Even in 2023, it's surprisingly easy for misinformation to spread like wildfire.

The other day, I was scrolling through TikTok when I stumbled across an alarming video about a Detroit woman who, apparently, trained her pet squirrels to attack her ex:

That video has over 800,000 views and features a screenshot from an article from Lansing Daily which you can see here.

But, that's not the only video. If you search for "woman attack squirrel" on TikTok, video after video is repeating the same information: a 45-year-old woman in Detroit named Janice Smith was under arrest for training multiple squirrels to attack her ex-boyfriend.

Here's the thing...it's completely fake and has been circling the internet since 2017. Which, honestly, looking at the mugshot...we all should have immediately known that this was fake.

According to snopes.com, the story was first circulated by World News Daily Report, a satirical website that has since shut down. It was published on March 31, 2017, most likely to create website traffic for April Fools Day.

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While the mug shot is a bit ridiculous, it actually is a real mugshot. But, it's not Janice Smith.

The mug shot actually belongs to a Maryland woman named Michelle Waro who was arrested in 2014 for throwing bricks at her father-in-law's windows. A second, more subdued mug shot was released by the St. Mary’s County Sheriff’s Office that same year. See it here.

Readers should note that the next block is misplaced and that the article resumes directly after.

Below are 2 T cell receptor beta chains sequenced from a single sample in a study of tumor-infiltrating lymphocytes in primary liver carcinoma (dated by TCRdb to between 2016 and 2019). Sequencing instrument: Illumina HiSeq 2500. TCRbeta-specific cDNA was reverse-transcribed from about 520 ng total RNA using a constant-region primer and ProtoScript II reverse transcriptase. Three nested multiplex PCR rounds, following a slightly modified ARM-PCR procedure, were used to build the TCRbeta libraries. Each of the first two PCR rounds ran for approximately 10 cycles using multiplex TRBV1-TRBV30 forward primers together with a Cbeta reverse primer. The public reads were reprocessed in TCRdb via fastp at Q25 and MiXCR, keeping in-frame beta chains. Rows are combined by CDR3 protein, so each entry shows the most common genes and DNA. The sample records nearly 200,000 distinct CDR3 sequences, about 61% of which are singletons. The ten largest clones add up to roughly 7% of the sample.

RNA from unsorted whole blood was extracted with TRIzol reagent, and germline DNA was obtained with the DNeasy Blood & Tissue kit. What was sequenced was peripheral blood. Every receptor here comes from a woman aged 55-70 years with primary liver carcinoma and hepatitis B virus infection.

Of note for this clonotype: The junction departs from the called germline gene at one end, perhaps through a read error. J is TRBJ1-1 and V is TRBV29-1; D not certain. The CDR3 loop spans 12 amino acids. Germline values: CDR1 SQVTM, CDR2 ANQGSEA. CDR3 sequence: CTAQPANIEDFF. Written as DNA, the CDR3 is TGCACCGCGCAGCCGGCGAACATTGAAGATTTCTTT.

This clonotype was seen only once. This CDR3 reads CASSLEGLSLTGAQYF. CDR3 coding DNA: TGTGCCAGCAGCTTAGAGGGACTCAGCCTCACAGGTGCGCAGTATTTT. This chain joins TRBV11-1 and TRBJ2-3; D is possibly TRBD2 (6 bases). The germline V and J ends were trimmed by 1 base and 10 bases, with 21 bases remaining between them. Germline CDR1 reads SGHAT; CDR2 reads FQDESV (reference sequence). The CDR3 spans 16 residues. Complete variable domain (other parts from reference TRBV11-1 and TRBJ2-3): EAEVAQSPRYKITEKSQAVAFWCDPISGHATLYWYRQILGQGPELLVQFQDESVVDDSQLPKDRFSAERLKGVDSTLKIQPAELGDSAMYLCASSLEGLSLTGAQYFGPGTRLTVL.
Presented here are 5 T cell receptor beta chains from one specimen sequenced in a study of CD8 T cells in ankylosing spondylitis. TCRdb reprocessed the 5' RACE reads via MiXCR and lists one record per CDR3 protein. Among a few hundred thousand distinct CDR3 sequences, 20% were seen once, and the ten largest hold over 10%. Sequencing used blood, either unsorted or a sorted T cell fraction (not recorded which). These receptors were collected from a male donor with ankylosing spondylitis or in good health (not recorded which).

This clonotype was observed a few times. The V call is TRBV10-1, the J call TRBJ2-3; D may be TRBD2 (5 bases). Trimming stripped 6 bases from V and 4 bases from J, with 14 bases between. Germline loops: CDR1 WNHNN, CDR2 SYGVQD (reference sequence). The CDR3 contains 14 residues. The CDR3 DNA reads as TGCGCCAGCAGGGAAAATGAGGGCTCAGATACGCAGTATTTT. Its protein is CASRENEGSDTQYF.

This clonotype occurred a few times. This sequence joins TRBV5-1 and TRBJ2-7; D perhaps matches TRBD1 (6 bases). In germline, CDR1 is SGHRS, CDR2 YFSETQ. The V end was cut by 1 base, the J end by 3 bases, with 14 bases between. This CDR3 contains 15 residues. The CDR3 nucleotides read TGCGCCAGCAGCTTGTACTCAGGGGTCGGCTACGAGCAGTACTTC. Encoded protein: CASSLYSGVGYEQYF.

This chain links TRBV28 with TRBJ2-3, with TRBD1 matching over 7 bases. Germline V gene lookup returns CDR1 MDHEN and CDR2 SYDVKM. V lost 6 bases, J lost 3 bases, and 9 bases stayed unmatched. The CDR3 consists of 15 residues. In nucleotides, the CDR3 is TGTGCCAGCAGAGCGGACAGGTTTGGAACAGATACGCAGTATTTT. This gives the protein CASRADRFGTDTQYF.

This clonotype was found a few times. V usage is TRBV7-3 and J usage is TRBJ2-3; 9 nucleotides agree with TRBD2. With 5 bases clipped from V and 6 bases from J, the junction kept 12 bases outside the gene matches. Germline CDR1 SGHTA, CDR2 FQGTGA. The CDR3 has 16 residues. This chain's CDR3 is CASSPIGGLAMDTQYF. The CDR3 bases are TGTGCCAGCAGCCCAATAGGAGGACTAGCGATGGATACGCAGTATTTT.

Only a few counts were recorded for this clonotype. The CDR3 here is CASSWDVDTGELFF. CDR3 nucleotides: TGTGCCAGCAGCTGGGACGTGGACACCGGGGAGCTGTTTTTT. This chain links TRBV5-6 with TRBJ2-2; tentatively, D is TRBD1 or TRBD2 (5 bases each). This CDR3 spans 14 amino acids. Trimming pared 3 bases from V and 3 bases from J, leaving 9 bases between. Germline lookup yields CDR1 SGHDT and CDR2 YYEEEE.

How to Spot Fake News

Since so many people believed the story about the woman and her attack squirrels, or at least pretended to in order to gain views on TikTok, let's go over how to easily spot fake news.

According to factcheck.org, a few ways to spot a fake news story are:

  • Read beyond the headline. Headlines are designed to grab your attention. But, if one seems overly dramatic (like a Detroit woman arrested for training pet squirrels to attack her ex-boyfriend), reading the entire story can help you determine whether or not the story may be coming from a satirical site.
  • Consider the source. If your source is The Onion, for example, you should know that it will not be reliable as a fact-based story. It may make you laugh, which it's designed to do, but shouldn't be trusted beyond that. As well, sites may attempt to appear legitimate. Like abcnews.com.co. Glancing at that website, you may assume that it's actually coming from ABC News. But, that's not their actual website.
  • What's the support? Just because a story claims that "officials" are backing it up doesn't mean it's true. Always double-check the actual site for these "officials" before believing everything you're reading.

Look, I get it. Today, there are a ton of crazy news stories from UFOs being spotted over Lake Huron to Indiana raccoons getting fat-shamed on TikTok. But, in the midst of the chaos, we still have to try (on our own) to determine what is real or fake.

You know what's not fake? The amount of snow that Michigan gets every year. Apparently, we have 3 of the snowiest cities in the entire United States:

3 of the Snowiest Cities in the U.S. are in Michigan

Ridiculous Myths About Michigan That Other States Believe

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